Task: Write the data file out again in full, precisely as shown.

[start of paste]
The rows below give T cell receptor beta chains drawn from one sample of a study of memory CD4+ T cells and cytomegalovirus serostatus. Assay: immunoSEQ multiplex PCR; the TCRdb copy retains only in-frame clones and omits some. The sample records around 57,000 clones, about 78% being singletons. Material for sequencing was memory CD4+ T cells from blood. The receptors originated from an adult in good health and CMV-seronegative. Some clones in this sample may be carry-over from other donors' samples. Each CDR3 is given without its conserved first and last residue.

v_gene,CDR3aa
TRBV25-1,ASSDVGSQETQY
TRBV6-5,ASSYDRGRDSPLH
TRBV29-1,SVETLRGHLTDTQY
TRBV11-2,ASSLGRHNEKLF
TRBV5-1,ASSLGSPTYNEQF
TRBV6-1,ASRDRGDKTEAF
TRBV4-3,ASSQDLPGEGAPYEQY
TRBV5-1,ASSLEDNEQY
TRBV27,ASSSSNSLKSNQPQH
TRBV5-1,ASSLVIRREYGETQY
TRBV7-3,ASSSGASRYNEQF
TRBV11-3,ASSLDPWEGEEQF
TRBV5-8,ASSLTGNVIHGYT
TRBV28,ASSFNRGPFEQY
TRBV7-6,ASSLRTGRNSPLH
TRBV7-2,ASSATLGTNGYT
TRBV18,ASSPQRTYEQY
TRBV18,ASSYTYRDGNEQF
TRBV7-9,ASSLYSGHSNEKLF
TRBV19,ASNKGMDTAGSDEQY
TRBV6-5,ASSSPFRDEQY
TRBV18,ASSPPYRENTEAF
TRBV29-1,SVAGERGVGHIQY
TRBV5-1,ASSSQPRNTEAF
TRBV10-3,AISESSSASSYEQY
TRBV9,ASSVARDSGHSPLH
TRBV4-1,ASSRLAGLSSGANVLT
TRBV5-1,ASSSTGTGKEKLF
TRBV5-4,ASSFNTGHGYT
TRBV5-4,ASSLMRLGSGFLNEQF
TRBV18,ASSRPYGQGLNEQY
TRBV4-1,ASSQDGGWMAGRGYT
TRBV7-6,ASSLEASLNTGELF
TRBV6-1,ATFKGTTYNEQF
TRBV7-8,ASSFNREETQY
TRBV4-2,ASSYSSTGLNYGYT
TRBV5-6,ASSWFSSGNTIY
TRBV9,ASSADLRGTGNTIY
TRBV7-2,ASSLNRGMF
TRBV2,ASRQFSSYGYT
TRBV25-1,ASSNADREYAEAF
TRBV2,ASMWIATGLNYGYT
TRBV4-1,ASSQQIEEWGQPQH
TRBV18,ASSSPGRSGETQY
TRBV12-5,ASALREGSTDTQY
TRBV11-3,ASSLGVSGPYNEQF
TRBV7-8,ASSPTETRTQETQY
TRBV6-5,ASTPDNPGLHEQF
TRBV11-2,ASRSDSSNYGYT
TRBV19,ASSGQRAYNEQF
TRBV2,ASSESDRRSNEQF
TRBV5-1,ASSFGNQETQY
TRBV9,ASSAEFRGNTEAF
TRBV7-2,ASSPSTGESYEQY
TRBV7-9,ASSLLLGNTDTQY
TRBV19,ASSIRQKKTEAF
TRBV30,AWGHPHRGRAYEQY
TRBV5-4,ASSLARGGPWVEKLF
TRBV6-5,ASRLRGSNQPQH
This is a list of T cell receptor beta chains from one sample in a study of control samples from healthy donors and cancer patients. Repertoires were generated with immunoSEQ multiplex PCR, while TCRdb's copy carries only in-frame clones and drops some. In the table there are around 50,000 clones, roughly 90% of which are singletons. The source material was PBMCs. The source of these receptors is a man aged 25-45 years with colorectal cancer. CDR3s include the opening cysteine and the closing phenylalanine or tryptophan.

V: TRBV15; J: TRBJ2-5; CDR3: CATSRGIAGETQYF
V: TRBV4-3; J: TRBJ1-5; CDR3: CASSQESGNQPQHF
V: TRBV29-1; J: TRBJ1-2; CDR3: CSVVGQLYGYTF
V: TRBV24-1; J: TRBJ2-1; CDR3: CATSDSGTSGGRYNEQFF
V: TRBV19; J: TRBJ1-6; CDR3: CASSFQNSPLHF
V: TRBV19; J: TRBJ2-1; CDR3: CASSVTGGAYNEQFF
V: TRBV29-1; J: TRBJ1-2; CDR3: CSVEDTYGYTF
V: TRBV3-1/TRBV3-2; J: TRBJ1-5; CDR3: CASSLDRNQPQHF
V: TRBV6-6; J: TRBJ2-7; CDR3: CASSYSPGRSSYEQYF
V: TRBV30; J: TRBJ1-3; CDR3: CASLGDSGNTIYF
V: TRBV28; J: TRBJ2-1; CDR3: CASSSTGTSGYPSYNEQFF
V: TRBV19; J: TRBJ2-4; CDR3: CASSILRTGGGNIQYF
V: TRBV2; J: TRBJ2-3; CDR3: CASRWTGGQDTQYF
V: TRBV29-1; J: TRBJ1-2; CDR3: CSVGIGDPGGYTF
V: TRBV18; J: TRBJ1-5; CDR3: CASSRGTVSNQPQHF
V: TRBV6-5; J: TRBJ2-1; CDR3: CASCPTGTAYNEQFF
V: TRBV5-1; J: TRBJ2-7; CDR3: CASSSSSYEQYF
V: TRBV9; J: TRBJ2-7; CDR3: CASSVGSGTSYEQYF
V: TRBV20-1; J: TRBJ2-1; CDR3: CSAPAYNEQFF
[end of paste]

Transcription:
The rows below give T cell receptor beta chains drawn from one sample of a study of memory CD4+ T cells and cytomegalovirus serostatus. Assay: immunoSEQ multiplex PCR; the TCRdb copy retains only in-frame clones and omits some. The sample records around 57,000 clones, about 78% being singletons. Material for sequencing was memory CD4+ T cells from blood. The receptors originated from an adult in good health and CMV-seronegative. Some clones in this sample may be carry-over from other donors' samples. Each CDR3 is given without its conserved first and last residue.

v_gene,CDR3aa
TRBV25-1,ASSDVGSQETQY
TRBV6-5,ASSYDRGRDSPLH
TRBV29-1,SVETLRGHLTDTQY
TRBV11-2,ASSLGRHNEKLF
TRBV5-1,ASSLGSPTYNEQF
TRBV6-1,ASRDRGDKTEAF
TRBV4-3,ASSQDLPGEGAPYEQY
TRBV5-1,ASSLEDNEQY
TRBV27,ASSSSNSLKSNQPQH
TRBV5-1,ASSLVIRREYGETQY
TRBV7-3,ASSSGASRYNEQF
TRBV11-3,ASSLDPWEGEEQF
TRBV5-8,ASSLTGNVIHGYT
TRBV28,ASSFNRGPFEQY
TRBV7-6,ASSLRTGRNSPLH
TRBV7-2,ASSATLGTNGYT
TRBV18,ASSPQRTYEQY
TRBV18,ASSYTYRDGNEQF
TRBV7-9,ASSLYSGHSNEKLF
TRBV19,ASNKGMDTAGSDEQY
TRBV6-5,ASSSPFRDEQY
TRBV18,ASSPPYRENTEAF
TRBV29-1,SVAGERGVGHIQY
TRBV5-1,ASSSQPRNTEAF
TRBV10-3,AISESSSASSYEQY
TRBV9,ASSVARDSGHSPLH
TRBV4-1,ASSRLAGLSSGANVLT
TRBV5-1,ASSSTGTGKEKLF
TRBV5-4,ASSFNTGHGYT
TRBV5-4,ASSLMRLGSGFLNEQF
TRBV18,ASSRPYGQGLNEQY
TRBV4-1,ASSQDGGWMAGRGYT
TRBV7-6,ASSLEASLNTGELF
TRBV6-1,ATFKGTTYNEQF
TRBV7-8,ASSFNREETQY
TRBV4-2,ASSYSSTGLNYGYT
TRBV5-6,ASSWFSSGNTIY
TRBV9,ASSADLRGTGNTIY
TRBV7-2,ASSLNRGMF
TRBV2,ASRQFSSYGYT
TRBV25-1,ASSNADREYAEAF
TRBV2,ASMWIATGLNYGYT
TRBV4-1,ASSQQIEEWGQPQH
TRBV18,ASSSPGRSGETQY
TRBV12-5,ASALREGSTDTQY
TRBV11-3,ASSLGVSGPYNEQF
TRBV7-8,ASSPTETRTQETQY
TRBV6-5,ASTPDNPGLHEQF
TRBV11-2,ASRSDSSNYGYT
TRBV19,ASSGQRAYNEQF
TRBV2,ASSESDRRSNEQF
TRBV5-1,ASSFGNQETQY
TRBV9,ASSAEFRGNTEAF
TRBV7-2,ASSPSTGESYEQY
TRBV7-9,ASSLLLGNTDTQY
TRBV19,ASSIRQKKTEAF
TRBV30,AWGHPHRGRAYEQY
TRBV5-4,ASSLARGGPWVEKLF
TRBV6-5,ASRLRGSNQPQH
This is a list of T cell receptor beta chains from one sample in a study of control samples from healthy donors and cancer patients. Repertoires were generated with immunoSEQ multiplex PCR, while TCRdb's copy carries only in-frame clones and drops some. In the table there are around 50,000 clones, roughly 90% of which are singletons. The source material was PBMCs. The source of these receptors is a man aged 25-45 years with colorectal cancer. CDR3s include the opening cysteine and the closing phenylalanine or tryptophan.

V: TRBV15; J: TRBJ2-5; CDR3: CATSRGIAGETQYF
V: TRBV4-3; J: TRBJ1-5; CDR3: CASSQESGNQPQHF
V: TRBV29-1; J: TRBJ1-2; CDR3: CSVVGQLYGYTF
V: TRBV24-1; J: TRBJ2-1; CDR3: CATSDSGTSGGRYNEQFF
V: TRBV19; J: TRBJ1-6; CDR3: CASSFQNSPLHF
V: TRBV19; J: TRBJ2-1; CDR3: CASSVTGGAYNEQFF
V: TRBV29-1; J: TRBJ1-2; CDR3: CSVEDTYGYTF
V: TRBV3-1/TRBV3-2; J: TRBJ1-5; CDR3: CASSLDRNQPQHF
V: TRBV6-6; J: TRBJ2-7; CDR3: CASSYSPGRSSYEQYF
V: TRBV30; J: TRBJ1-3; CDR3: CASLGDSGNTIYF
V: TRBV28; J: TRBJ2-1; CDR3: CASSSTGTSGYPSYNEQFF
V: TRBV19; J: TRBJ2-4; CDR3: CASSILRTGGGNIQYF
V: TRBV2; J: TRBJ2-3; CDR3: CASRWTGGQDTQYF
V: TRBV29-1; J: TRBJ1-2; CDR3: CSVGIGDPGGYTF
V: TRBV18; J: TRBJ1-5; CDR3: CASSRGTVSNQPQHF
V: TRBV6-5; J: TRBJ2-1; CDR3: CASCPTGTAYNEQFF
V: TRBV5-1; J: TRBJ2-7; CDR3: CASSSSSYEQYF
V: TRBV9; J: TRBJ2-7; CDR3: CASSVGSGTSYEQYF
V: TRBV20-1; J: TRBJ2-1; CDR3: CSAPAYNEQFF